The beginning especially is full of this joy, optimism, and choose-to-be-happy messaging. The former two don’t match my baseline disposition, nor do I agree with the idea that happiness is always a choice. However, underneath the influences of Christina Tosi’s upbringing and as a result, willingness to dive in and “just bake the cake,” there is an awareness that her attitude and outlook are of the variety that supports productivity in the face of hardship or roadblocks. She takes in failures and issues and approaches both the current calamity and aftermath by acting, not dwelling. And while this book is a self-reflection of her own life and a piece of encouragement to see things the way she sees things, it’s also a charming example of how community and personal relationships really support prosperity.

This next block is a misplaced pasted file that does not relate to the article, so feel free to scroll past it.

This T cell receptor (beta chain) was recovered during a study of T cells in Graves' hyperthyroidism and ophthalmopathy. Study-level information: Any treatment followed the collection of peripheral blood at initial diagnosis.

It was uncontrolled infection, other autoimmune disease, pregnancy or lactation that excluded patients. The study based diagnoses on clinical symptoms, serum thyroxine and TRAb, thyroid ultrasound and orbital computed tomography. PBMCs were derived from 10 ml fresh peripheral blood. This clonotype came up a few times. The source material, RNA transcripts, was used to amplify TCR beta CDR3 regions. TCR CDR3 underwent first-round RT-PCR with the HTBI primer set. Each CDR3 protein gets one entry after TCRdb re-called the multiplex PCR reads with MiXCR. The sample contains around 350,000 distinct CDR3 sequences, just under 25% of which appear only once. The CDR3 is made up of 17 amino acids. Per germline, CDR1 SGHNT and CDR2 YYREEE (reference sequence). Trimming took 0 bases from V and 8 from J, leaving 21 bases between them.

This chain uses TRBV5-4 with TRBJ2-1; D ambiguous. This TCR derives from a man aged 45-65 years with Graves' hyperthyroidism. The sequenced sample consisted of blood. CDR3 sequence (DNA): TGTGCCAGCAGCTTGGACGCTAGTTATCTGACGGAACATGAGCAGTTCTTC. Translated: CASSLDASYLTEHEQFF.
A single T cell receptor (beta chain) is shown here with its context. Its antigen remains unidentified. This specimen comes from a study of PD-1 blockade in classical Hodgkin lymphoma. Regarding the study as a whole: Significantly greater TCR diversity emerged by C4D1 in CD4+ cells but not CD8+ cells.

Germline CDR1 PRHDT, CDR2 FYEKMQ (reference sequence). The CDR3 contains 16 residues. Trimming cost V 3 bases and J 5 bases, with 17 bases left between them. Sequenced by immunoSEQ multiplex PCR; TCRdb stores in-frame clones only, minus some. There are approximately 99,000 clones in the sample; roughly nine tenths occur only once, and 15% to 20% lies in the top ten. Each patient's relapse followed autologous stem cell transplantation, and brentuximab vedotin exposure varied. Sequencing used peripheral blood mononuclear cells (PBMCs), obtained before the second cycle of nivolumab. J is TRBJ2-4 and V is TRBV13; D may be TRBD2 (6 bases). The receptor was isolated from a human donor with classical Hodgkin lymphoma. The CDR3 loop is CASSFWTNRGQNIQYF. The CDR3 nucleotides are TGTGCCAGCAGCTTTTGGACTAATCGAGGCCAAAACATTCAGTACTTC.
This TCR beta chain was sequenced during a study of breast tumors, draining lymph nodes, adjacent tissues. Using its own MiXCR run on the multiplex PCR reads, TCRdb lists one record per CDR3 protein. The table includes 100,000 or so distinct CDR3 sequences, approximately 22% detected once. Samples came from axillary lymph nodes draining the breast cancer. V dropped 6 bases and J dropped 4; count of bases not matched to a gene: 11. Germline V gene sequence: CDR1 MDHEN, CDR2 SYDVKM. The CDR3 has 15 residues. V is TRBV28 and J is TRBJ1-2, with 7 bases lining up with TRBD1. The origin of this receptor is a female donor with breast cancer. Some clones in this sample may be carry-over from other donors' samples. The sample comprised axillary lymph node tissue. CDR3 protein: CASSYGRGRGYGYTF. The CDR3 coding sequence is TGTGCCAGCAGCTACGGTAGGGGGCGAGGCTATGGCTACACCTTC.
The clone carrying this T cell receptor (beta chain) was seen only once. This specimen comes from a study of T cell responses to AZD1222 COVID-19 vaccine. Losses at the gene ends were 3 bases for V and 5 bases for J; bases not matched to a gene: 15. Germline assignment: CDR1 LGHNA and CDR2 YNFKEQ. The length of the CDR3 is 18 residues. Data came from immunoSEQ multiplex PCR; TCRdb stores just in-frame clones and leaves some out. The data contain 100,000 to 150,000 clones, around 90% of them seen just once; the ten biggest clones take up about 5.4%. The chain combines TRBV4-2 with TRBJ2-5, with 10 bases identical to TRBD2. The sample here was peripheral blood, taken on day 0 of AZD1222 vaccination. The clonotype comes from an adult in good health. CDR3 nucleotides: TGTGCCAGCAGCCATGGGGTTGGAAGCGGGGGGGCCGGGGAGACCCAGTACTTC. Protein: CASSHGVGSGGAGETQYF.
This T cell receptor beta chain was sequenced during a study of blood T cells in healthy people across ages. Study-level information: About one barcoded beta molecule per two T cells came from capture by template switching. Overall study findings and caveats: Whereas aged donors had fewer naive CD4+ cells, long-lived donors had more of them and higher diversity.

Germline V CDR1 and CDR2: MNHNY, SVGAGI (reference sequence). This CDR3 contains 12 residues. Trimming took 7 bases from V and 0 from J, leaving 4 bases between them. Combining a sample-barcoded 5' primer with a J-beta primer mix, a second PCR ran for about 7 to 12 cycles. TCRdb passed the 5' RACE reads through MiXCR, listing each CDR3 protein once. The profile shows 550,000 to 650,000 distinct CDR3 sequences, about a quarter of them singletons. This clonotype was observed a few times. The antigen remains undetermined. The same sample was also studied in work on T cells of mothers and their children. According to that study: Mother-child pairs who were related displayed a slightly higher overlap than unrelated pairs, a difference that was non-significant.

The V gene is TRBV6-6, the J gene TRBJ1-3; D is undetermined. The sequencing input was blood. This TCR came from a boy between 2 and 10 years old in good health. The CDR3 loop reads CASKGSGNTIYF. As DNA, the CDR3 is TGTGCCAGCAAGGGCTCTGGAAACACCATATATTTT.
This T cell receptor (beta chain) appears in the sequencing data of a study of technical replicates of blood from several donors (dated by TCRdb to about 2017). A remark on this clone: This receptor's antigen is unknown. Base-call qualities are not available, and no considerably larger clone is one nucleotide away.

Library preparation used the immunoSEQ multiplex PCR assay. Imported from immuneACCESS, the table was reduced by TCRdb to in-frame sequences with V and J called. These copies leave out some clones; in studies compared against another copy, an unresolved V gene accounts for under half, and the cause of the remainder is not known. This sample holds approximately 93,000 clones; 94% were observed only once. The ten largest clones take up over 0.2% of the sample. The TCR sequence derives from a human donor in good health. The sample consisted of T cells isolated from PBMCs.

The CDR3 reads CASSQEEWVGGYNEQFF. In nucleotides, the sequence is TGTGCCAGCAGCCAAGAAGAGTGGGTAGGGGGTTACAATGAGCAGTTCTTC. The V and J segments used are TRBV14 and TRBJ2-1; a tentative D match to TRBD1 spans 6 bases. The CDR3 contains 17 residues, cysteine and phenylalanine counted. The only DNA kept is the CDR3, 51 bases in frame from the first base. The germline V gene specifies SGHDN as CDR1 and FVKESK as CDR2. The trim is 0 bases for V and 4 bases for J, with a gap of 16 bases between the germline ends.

While the majority of the book focuses on personal stories, life lessons, and advice, there are also examples of how Christina Tosi’s unyielding positivity impacts the way she does business. Whether it’s slipping coffee and a sweet treat to a passerby before official open hours, directly contacting customers whose deliveries would not be made because of weather on Valentine’s Day with ways to make it up to them, or looking for a bottleneck to make a workspace more functional and supportive of the employees (professionally and creatively).
This last example contains one of my favorite pieces of advice from the book. In times of frustration, look for the bottleneck: a point where the flow of production gets narrower and narrower.